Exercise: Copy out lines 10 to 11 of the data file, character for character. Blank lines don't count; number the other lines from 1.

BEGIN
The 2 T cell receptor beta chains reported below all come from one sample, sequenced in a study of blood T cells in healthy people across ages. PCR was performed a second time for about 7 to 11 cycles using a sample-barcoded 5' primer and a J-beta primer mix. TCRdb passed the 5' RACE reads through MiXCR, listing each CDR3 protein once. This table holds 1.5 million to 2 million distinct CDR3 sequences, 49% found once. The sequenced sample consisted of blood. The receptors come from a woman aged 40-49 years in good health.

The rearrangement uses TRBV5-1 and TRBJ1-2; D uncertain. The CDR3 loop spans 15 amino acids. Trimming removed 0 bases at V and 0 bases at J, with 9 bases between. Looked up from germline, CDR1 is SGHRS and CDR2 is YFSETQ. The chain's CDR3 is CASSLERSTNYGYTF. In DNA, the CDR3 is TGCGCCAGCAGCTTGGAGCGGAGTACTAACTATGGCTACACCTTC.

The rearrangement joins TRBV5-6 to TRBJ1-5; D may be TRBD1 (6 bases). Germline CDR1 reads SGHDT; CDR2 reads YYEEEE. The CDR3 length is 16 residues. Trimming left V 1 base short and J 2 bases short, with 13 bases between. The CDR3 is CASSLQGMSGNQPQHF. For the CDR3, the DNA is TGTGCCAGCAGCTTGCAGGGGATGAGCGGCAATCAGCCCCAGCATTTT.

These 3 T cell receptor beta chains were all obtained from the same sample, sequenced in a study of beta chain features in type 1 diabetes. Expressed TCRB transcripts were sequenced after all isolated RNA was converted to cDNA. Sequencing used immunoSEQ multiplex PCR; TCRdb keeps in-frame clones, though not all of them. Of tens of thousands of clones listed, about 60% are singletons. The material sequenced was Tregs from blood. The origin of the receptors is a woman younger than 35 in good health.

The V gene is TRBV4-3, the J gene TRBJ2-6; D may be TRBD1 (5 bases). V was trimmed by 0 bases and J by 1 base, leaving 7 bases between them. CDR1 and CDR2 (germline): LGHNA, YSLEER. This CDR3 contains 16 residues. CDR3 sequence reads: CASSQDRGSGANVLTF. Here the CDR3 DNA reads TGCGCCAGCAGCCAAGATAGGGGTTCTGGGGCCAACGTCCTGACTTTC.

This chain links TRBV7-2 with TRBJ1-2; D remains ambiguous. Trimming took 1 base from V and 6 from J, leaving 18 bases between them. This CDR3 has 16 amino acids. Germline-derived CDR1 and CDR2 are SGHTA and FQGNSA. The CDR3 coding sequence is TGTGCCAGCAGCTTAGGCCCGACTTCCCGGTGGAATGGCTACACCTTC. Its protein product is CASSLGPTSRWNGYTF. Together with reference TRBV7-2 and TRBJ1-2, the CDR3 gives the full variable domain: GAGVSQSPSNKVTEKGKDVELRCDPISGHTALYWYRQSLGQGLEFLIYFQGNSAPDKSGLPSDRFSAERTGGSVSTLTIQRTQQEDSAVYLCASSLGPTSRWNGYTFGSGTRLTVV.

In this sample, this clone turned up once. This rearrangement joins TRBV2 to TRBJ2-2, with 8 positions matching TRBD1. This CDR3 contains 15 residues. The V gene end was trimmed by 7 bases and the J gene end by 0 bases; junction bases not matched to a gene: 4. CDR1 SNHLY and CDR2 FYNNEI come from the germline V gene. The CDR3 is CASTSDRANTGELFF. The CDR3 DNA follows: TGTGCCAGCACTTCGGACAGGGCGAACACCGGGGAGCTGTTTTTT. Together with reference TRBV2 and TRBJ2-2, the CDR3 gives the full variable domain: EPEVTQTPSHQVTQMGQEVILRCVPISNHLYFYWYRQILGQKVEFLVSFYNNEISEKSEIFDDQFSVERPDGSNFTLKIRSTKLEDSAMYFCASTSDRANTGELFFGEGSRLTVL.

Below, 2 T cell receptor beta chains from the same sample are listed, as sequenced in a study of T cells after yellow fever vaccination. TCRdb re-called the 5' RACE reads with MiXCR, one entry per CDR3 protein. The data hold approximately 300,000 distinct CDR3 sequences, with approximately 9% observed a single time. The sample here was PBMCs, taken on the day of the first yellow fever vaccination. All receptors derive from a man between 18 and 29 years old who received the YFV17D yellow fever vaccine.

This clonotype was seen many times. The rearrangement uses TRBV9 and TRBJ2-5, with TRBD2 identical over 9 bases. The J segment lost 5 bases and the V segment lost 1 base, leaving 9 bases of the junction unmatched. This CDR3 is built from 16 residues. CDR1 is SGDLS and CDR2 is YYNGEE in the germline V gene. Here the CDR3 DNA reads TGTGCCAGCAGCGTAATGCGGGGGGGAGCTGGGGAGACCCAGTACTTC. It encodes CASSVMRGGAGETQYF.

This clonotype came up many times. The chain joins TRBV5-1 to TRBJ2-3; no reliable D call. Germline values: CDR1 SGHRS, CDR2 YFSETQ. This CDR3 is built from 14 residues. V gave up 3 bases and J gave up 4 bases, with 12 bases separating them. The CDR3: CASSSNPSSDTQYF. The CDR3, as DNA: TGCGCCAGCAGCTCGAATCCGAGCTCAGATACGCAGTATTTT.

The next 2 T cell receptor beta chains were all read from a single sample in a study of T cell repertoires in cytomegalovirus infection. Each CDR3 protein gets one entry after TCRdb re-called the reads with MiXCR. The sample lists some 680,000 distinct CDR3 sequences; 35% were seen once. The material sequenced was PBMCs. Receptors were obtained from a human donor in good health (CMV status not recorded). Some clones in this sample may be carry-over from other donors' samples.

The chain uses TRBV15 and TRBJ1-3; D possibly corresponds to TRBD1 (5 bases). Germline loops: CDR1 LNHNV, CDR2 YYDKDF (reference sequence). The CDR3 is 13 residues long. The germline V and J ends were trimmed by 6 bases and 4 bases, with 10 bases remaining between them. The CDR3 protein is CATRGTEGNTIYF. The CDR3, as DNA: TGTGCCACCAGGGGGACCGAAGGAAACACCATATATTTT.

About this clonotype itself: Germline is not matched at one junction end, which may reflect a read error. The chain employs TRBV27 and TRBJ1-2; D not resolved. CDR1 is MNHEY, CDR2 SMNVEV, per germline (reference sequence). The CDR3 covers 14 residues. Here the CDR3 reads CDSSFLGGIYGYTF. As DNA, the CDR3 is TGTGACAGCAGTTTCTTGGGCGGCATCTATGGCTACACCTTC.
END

This clonotype came up many times. The chain joins TRBV5-1 to TRBJ2-3; no reliable D call. Germline values: CDR1 SGHRS, CDR2 YFSETQ. This CDR3 is built from 14 residues. V gave up 3 bases and J gave up 4 bases, with 12 bases separating them. The CDR3: CASSSNPSSDTQYF. The CDR3, as DNA: TGCGCCAGCAGCTCGAATCCGAGCTCAGATACGCAGTATTTT.

The next 2 T cell receptor beta chains were all read from a single sample in a study of T cell repertoires in cytomegalovirus infection. Each CDR3 protein gets one entry after TCRdb re-called the reads with MiXCR. The sample lists some 680,000 distinct CDR3 sequences; 35% were seen once. The material sequenced was PBMCs. Receptors were obtained from a human donor in good health (CMV status not recorded). Some clones in this sample may be carry-over from other donors' samples.